I imagine depression is pretty wide-spread with this kind of condition. I gave in and went on anti-depressants about 3 months ago and I'm so glad I did. It's made SUCH a difference.
If there's someone reading this who's become really depressed due to the effect PF has had on their life, I hope they'll take my advice and tell their doctor they want to try anti-depressants, and why. Depression is probably the one of the few PF symptoms that can be easily treated!
Re: pain leading to depression in PFCarole C in NOLA on 6/23/03 at 12:30 (122693)
John, when my PF was acute (back in late 2001), I was in severe pain. My tolerance for pain is pretty good, but I had continued the activity that caused my PF for several months, out of ignorance, so I had it and I had it good.
I am a person whose usual ups and downs are on the strong side of normal. Although I like that because I feel that I really experience life, I found that my response to that pain was to become very depressed and the ups just vanished into misery and despair.
If my depression hadn't diminished when my feet improved, I would have gone to a doctor to get meds, for sure! These days, there's no reason for people to have to suffer with depression like they did fifty years ago.
Re: I need some advice...Suzanne D on 6/23/03 at 14:04 (122701)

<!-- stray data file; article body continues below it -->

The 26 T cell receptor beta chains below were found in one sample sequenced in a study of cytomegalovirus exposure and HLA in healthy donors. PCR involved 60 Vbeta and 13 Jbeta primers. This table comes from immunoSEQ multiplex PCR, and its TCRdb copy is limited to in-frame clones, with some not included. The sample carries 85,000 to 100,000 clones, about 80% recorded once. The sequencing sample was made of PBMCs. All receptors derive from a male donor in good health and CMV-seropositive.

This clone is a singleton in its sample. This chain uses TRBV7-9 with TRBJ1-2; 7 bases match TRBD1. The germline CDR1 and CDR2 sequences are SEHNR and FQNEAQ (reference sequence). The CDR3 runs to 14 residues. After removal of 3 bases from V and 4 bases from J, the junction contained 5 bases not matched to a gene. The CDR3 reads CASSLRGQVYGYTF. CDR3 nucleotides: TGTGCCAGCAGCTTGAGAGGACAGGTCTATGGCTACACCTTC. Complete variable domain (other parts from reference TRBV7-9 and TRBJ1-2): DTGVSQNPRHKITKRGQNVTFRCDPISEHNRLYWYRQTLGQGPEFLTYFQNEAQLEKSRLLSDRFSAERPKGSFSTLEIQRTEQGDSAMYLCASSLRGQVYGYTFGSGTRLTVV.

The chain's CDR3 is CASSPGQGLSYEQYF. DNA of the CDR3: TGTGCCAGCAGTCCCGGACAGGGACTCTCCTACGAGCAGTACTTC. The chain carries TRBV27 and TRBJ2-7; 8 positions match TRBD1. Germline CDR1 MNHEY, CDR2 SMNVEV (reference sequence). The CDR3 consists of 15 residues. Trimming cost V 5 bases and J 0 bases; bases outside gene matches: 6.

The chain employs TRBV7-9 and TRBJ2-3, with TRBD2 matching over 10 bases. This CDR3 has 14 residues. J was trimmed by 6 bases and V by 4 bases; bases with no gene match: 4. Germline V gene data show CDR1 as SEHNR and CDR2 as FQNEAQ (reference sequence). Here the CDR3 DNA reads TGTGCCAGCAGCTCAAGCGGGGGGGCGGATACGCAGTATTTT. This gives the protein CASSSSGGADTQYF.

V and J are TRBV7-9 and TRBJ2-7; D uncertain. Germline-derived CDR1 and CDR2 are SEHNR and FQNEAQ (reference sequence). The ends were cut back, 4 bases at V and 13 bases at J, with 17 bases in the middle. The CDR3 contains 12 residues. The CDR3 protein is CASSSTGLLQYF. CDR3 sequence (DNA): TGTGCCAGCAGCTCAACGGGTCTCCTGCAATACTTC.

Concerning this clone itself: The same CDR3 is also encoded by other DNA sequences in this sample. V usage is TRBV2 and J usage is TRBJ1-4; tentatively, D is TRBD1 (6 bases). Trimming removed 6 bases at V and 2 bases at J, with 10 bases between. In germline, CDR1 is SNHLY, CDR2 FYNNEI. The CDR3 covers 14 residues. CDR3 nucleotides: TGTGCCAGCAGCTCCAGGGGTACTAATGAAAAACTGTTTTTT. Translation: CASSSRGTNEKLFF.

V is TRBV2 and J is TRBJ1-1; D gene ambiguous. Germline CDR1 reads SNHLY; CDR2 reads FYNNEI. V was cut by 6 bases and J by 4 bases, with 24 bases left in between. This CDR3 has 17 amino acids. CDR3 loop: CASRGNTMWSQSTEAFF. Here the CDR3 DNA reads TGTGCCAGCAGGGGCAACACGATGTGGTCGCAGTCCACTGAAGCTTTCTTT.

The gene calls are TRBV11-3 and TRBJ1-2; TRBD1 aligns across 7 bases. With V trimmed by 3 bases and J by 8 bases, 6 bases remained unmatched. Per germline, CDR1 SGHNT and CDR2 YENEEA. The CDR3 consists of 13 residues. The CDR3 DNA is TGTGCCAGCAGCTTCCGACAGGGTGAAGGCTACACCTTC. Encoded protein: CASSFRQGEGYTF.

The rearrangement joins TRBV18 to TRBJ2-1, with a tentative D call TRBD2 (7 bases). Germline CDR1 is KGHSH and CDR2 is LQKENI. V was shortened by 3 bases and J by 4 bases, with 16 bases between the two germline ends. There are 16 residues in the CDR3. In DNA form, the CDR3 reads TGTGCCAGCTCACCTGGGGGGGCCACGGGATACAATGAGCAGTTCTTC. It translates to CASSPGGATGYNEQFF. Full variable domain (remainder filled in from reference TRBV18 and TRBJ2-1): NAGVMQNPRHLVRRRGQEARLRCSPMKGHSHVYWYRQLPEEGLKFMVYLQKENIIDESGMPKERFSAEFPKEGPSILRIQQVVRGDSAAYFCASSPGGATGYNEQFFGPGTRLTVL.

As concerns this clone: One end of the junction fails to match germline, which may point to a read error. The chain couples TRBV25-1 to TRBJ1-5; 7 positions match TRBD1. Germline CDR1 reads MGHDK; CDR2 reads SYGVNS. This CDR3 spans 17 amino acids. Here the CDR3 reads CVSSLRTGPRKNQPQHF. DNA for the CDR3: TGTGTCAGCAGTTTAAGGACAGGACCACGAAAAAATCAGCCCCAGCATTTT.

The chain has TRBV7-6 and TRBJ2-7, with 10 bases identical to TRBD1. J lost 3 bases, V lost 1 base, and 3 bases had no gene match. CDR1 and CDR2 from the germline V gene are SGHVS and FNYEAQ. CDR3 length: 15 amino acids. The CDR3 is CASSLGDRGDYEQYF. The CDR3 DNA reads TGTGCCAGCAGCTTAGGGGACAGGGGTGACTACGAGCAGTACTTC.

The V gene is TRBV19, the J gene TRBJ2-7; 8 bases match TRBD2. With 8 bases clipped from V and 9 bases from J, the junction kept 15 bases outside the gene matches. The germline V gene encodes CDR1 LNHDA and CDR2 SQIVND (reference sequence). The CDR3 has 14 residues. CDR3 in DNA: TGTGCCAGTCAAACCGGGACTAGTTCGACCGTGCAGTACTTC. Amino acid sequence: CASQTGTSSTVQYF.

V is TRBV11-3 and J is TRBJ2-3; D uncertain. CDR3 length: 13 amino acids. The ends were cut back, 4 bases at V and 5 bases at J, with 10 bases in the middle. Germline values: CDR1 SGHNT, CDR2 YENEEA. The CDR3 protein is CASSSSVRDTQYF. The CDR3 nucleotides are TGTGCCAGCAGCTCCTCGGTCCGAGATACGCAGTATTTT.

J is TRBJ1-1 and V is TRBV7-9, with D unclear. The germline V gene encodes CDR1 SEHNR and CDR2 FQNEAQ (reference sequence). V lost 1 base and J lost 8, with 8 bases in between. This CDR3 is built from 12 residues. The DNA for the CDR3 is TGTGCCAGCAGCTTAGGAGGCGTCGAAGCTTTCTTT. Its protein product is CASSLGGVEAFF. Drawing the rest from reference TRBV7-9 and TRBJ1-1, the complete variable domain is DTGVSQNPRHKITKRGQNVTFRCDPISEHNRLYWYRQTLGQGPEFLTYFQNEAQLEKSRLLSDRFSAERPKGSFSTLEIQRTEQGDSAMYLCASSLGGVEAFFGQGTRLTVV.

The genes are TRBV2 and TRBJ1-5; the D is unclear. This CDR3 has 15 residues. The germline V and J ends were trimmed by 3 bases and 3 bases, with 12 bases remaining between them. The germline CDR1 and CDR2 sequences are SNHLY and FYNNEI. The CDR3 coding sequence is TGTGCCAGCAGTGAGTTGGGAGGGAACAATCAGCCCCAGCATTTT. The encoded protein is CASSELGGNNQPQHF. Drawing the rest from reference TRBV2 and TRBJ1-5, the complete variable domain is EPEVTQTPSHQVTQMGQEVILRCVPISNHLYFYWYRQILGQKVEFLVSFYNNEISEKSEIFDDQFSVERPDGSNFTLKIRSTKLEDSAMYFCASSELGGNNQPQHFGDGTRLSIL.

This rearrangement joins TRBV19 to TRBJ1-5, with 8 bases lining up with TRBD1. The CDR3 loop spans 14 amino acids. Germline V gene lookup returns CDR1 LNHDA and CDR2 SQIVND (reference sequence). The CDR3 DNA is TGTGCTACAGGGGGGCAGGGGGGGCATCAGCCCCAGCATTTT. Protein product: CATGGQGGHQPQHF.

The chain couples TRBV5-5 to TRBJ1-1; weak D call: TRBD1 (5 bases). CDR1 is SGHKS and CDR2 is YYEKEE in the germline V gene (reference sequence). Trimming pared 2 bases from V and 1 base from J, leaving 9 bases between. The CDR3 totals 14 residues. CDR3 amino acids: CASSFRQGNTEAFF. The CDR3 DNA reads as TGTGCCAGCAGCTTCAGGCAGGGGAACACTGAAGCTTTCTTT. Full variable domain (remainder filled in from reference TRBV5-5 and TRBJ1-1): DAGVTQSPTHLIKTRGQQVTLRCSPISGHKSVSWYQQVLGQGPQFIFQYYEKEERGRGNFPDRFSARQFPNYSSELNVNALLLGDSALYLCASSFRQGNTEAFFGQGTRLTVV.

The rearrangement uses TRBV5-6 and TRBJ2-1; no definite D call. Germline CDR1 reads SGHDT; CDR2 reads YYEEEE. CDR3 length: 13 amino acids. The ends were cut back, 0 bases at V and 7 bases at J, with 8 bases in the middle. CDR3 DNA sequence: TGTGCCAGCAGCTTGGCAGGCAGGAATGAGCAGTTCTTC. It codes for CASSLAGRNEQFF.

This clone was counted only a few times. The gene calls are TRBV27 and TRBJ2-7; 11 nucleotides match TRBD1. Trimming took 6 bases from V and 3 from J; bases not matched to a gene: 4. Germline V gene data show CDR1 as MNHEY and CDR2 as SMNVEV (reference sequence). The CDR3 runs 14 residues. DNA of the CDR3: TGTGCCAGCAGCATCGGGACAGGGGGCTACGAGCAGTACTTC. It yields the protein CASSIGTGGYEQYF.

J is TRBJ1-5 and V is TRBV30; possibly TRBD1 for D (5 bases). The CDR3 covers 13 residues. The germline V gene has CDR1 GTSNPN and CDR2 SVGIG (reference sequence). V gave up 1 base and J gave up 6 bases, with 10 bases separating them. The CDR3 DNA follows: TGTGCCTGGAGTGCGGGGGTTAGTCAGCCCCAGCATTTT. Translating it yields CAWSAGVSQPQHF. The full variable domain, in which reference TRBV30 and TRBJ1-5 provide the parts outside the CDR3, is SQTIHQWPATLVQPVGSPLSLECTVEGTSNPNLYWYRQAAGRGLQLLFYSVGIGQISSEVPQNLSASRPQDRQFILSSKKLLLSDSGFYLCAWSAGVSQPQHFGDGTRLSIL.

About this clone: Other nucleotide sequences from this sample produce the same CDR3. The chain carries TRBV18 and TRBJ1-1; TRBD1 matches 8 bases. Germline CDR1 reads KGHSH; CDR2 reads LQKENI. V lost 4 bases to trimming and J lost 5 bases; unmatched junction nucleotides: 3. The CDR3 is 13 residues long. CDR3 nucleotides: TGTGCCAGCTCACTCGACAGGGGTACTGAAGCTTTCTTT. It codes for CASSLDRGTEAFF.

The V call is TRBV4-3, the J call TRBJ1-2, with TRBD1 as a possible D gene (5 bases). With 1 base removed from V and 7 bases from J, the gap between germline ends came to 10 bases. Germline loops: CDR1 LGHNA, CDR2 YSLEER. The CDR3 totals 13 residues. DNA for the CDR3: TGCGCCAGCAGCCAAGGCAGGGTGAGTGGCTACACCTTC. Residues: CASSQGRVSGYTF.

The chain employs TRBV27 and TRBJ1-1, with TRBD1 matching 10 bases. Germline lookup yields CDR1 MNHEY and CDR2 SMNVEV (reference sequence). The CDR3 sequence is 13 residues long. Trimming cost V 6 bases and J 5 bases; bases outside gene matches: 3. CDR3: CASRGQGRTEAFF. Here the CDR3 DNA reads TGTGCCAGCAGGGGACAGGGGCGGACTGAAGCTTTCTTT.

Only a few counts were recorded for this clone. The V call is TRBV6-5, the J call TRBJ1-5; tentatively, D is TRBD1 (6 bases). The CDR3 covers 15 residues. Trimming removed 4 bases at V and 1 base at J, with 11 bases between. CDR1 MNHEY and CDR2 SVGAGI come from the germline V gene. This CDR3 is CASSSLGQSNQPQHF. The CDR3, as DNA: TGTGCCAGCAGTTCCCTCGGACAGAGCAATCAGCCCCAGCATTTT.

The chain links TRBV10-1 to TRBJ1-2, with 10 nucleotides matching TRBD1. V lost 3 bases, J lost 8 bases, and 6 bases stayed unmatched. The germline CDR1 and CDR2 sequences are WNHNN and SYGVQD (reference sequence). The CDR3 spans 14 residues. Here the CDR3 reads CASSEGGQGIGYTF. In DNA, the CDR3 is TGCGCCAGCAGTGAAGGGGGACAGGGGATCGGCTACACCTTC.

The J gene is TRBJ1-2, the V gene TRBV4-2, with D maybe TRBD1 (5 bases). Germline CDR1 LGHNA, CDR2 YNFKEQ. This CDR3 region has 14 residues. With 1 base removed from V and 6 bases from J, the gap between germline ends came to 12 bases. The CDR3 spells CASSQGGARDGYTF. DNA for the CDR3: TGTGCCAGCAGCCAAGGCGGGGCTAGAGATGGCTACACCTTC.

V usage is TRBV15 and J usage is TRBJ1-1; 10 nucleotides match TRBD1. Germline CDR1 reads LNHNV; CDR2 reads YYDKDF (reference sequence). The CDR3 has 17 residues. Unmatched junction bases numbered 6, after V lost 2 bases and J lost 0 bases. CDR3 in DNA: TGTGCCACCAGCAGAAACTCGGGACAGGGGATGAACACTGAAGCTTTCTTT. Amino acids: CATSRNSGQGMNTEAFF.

Aly, like Bev, I sure am sorry that you are dealing with PF at your young age. You've been given a lot of good advice already. Carole made an excellent point about explaining that you have an 'injury' (which it is) or describing the tendonitis part. People's eyes seem to glaze over fairly quickly when you try to explain about plantar fasciitis. At least almost everyone I tried to explain it to seemed bored in about 30 seconds. So I quit trying to explain.
I would suggest when you want/have to attend some function that you sit down as much as possible. I did that at church a lot. Afterwards when people were standing around the pews talking, I'd just smile and sit down and keep talking. Sometimes I'd murmur something about my feet hurting; sometimes I'd just sit down and continue the conversation without giving any explanation. I've found that as long as you keep showing an interest in the other person and act basically confident in sitting while talking to them, they don't seem to react too much. Sometimes I would sit quickly after the last song at church and pick up my purse off the floor and sort of shuffle through some papers in it. That would give me a 'reason' to sit, and then I would just keep sitting.
Most of all, if you can, just don't let it bother you when people make insensitive remarks. (I know that's easier said than done.) I found that my first graders I teach are the most sympathetic and understanding -certainly more so than adults!
What shoes do you wear? Try to wear the best possible shoes to such events which will give you the most support and relief.
Best wishes to you, Aly! We DO understand!
Re: I need some advice...Aly R. on 6/23/03 at 14:36 (122708)
Yeah, I'm losing some friends too. Sometimes I wish I could move to a new state, and just start out there in a wheelchair, where no one knows me (I'm too self-conscious to use it around people I know). I think if I spent 6 months in a wheelchair, (but did floor exercises to maintain some muscle) my feet would finally heal.
You know, considering the impact PF has on what appears to be quite a lot of people, I'm surprised so few people have heard of it!
Re: I need some advice...dave r on 6/23/03 at 14:48 (122713)